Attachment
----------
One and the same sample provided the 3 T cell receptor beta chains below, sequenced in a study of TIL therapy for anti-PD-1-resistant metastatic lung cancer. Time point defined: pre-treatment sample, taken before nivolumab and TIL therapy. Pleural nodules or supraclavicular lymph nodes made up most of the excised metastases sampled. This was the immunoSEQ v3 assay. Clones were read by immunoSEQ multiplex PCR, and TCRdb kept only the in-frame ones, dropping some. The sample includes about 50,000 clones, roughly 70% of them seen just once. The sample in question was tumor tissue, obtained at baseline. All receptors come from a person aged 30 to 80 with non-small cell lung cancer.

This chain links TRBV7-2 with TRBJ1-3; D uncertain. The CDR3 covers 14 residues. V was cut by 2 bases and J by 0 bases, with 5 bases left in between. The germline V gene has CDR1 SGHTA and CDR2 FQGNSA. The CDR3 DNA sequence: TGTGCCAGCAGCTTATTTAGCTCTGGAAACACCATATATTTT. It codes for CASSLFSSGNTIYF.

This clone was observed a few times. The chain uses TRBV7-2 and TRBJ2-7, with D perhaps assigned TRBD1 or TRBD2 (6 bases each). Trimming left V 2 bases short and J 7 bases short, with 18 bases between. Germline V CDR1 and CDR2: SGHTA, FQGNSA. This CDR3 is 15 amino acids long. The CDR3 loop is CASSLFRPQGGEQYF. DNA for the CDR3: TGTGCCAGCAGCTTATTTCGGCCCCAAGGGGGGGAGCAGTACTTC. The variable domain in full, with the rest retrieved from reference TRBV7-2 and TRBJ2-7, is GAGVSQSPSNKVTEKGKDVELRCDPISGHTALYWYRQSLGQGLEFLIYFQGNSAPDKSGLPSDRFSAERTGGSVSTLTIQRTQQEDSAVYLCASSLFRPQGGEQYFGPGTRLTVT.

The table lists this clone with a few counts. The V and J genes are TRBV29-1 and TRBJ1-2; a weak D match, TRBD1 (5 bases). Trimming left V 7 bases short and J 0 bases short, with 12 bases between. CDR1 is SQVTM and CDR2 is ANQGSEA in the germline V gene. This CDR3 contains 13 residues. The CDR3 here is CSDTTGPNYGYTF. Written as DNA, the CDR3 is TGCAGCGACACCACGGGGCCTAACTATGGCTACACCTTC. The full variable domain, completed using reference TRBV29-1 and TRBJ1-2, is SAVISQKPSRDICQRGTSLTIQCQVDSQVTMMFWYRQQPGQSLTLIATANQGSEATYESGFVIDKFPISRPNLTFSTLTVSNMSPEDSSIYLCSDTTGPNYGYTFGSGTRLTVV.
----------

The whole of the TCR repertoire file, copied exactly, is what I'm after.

One and the same sample provided the 3 T cell receptor beta chains below, sequenced in a study of TIL therapy for anti-PD-1-resistant metastatic lung cancer. Time point defined: pre-treatment sample, taken before nivolumab and TIL therapy. Pleural nodules or supraclavicular lymph nodes made up most of the excised metastases sampled. This was the immunoSEQ v3 assay. Clones were read by immunoSEQ multiplex PCR, and TCRdb kept only the in-frame ones, dropping some. The sample includes about 50,000 clones, roughly 70% of them seen just once. The sample in question was tumor tissue, obtained at baseline. All receptors come from a person aged 30 to 80 with non-small cell lung cancer.

This chain links TRBV7-2 with TRBJ1-3; D uncertain. The CDR3 covers 14 residues. V was cut by 2 bases and J by 0 bases, with 5 bases left in between. The germline V gene has CDR1 SGHTA and CDR2 FQGNSA. The CDR3 DNA sequence: TGTGCCAGCAGCTTATTTAGCTCTGGAAACACCATATATTTT. It codes for CASSLFSSGNTIYF.

This clone was observed a few times. The chain uses TRBV7-2 and TRBJ2-7, with D perhaps assigned TRBD1 or TRBD2 (6 bases each). Trimming left V 2 bases short and J 7 bases short, with 18 bases between. Germline V CDR1 and CDR2: SGHTA, FQGNSA. This CDR3 is 15 amino acids long. The CDR3 loop is CASSLFRPQGGEQYF. DNA for the CDR3: TGTGCCAGCAGCTTATTTCGGCCCCAAGGGGGGGAGCAGTACTTC. The variable domain in full, with the rest retrieved from reference TRBV7-2 and TRBJ2-7, is GAGVSQSPSNKVTEKGKDVELRCDPISGHTALYWYRQSLGQGLEFLIYFQGNSAPDKSGLPSDRFSAERTGGSVSTLTIQRTQQEDSAVYLCASSLFRPQGGEQYFGPGTRLTVT.

The table lists this clone with a few counts. The V and J genes are TRBV29-1 and TRBJ1-2; a weak D match, TRBD1 (5 bases). Trimming left V 7 bases short and J 0 bases short, with 12 bases between. CDR1 is SQVTM and CDR2 is ANQGSEA in the germline V gene. This CDR3 contains 13 residues. The CDR3 here is CSDTTGPNYGYTF. Written as DNA, the CDR3 is TGCAGCGACACCACGGGGCCTAACTATGGCTACACCTTC. The full variable domain, completed using reference TRBV29-1 and TRBJ1-2, is SAVISQKPSRDICQRGTSLTIQCQVDSQVTMMFWYRQQPGQSLTLIATANQGSEATYESGFVIDKFPISRPNLTFSTLTVSNMSPEDSSIYLCSDTTGPNYGYTFGSGTRLTVV.